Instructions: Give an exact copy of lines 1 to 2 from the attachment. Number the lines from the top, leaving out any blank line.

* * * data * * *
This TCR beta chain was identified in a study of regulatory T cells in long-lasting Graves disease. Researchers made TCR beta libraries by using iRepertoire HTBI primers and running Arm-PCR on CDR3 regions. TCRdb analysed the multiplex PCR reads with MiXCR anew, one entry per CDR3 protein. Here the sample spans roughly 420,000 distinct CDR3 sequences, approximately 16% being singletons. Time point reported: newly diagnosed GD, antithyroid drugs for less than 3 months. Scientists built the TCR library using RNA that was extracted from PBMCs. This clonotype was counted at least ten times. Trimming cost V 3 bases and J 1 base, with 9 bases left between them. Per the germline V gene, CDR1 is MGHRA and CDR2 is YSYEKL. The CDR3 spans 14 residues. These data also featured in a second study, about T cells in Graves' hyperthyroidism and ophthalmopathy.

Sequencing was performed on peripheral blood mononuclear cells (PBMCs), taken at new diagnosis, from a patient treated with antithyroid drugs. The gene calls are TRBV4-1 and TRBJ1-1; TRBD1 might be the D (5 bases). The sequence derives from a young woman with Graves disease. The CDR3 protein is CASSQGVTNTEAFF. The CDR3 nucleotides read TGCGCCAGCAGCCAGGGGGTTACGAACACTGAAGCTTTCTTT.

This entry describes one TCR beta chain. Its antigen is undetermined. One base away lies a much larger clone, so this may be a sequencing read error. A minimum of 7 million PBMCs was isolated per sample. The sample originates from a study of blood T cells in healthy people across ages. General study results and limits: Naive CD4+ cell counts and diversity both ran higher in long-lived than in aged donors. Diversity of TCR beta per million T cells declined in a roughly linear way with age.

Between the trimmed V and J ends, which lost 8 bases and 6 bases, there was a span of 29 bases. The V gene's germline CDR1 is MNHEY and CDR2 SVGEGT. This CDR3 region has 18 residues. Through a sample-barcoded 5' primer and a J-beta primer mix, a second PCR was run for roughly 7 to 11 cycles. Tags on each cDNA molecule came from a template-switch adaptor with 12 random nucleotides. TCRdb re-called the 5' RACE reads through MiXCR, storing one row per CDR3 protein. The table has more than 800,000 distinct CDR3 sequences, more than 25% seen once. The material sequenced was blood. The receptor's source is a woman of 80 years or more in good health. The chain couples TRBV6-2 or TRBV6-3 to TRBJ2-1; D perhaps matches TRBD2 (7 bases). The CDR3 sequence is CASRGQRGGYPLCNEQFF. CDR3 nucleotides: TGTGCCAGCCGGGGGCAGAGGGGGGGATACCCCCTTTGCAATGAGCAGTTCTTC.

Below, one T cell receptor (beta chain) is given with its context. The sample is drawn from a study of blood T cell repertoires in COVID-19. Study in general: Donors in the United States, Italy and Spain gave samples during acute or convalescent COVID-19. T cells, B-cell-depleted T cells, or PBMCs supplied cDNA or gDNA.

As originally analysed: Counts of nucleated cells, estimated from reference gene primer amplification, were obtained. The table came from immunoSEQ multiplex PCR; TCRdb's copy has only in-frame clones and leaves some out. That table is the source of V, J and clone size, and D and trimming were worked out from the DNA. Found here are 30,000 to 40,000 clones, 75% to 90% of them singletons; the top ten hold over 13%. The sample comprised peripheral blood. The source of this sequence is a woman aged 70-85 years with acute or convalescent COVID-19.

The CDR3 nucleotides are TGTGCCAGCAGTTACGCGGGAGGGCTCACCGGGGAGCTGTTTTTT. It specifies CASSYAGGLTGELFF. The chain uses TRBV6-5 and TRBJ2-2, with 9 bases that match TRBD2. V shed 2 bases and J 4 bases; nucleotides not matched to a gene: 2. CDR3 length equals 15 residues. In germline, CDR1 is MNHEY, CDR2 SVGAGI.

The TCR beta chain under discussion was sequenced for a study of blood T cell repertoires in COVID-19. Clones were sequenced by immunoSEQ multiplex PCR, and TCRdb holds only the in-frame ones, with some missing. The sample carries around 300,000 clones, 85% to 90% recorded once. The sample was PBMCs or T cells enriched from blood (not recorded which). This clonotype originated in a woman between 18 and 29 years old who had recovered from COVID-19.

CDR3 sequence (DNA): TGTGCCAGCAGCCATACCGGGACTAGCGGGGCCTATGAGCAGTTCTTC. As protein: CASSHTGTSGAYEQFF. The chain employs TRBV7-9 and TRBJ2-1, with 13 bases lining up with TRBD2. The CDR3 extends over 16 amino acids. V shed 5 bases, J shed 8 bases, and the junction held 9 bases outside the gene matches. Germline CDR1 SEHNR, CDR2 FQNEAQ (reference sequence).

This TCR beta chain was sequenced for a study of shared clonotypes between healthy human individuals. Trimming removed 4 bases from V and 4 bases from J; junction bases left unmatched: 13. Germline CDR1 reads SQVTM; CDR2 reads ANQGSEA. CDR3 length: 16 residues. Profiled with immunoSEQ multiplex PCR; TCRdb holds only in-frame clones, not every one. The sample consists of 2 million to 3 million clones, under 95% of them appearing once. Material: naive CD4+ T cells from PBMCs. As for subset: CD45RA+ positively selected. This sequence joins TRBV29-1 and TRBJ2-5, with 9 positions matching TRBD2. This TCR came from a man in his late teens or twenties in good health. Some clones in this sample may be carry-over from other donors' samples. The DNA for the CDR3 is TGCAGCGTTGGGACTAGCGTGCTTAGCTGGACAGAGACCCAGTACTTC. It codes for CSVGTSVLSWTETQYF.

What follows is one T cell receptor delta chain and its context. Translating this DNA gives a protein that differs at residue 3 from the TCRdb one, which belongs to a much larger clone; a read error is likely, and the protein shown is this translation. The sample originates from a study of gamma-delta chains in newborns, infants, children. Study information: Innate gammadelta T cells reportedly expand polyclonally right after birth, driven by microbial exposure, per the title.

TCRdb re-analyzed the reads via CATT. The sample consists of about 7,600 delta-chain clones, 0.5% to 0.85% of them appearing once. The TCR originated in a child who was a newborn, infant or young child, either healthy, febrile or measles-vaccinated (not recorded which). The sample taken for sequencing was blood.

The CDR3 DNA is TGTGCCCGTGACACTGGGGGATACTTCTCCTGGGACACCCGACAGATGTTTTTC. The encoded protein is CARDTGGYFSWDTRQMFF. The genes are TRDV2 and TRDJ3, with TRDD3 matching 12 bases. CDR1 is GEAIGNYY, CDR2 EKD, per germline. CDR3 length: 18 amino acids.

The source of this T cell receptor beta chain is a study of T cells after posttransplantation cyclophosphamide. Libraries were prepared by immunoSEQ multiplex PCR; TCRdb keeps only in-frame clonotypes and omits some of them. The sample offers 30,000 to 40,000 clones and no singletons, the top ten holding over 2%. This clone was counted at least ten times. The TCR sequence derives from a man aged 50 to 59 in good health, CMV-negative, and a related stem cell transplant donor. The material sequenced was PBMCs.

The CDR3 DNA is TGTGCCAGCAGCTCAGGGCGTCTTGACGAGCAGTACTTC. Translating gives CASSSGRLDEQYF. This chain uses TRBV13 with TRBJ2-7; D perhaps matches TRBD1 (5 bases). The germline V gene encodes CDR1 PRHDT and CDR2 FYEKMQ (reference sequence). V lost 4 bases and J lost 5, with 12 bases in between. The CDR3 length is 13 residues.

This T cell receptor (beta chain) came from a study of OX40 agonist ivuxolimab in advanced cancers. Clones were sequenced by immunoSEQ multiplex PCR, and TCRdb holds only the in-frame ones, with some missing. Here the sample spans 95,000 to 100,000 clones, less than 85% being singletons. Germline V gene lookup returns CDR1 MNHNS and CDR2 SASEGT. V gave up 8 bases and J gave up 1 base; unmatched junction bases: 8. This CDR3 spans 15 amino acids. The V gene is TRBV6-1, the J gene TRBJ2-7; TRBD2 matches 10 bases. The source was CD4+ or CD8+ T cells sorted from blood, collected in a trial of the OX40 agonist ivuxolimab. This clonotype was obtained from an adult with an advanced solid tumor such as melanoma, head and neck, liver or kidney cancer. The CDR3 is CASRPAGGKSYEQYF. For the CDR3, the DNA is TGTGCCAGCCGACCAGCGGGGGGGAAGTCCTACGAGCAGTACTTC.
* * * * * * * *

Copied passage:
This TCR beta chain was identified in a study of regulatory T cells in long-lasting Graves disease. Researchers made TCR beta libraries by using iRepertoire HTBI primers and running Arm-PCR on CDR3 regions. TCRdb analysed the multiplex PCR reads with MiXCR anew, one entry per CDR3 protein. Here the sample spans roughly 420,000 distinct CDR3 sequences, approximately 16% being singletons. Time point reported: newly diagnosed GD, antithyroid drugs for less than 3 months. Scientists built the TCR library using RNA that was extracted from PBMCs. This clonotype was counted at least ten times. Trimming cost V 3 bases and J 1 base, with 9 bases left between them. Per the germline V gene, CDR1 is MGHRA and CDR2 is YSYEKL. The CDR3 spans 14 residues. These data also featured in a second study, about T cells in Graves' hyperthyroidism and ophthalmopathy.

Sequencing was performed on peripheral blood mononuclear cells (PBMCs), taken at new diagnosis, from a patient treated with antithyroid drugs. The gene calls are TRBV4-1 and TRBJ1-1; TRBD1 might be the D (5 bases). The sequence derives from a young woman with Graves disease. The CDR3 protein is CASSQGVTNTEAFF. The CDR3 nucleotides read TGCGCCAGCAGCCAGGGGGTTACGAACACTGAAGCTTTCTTT.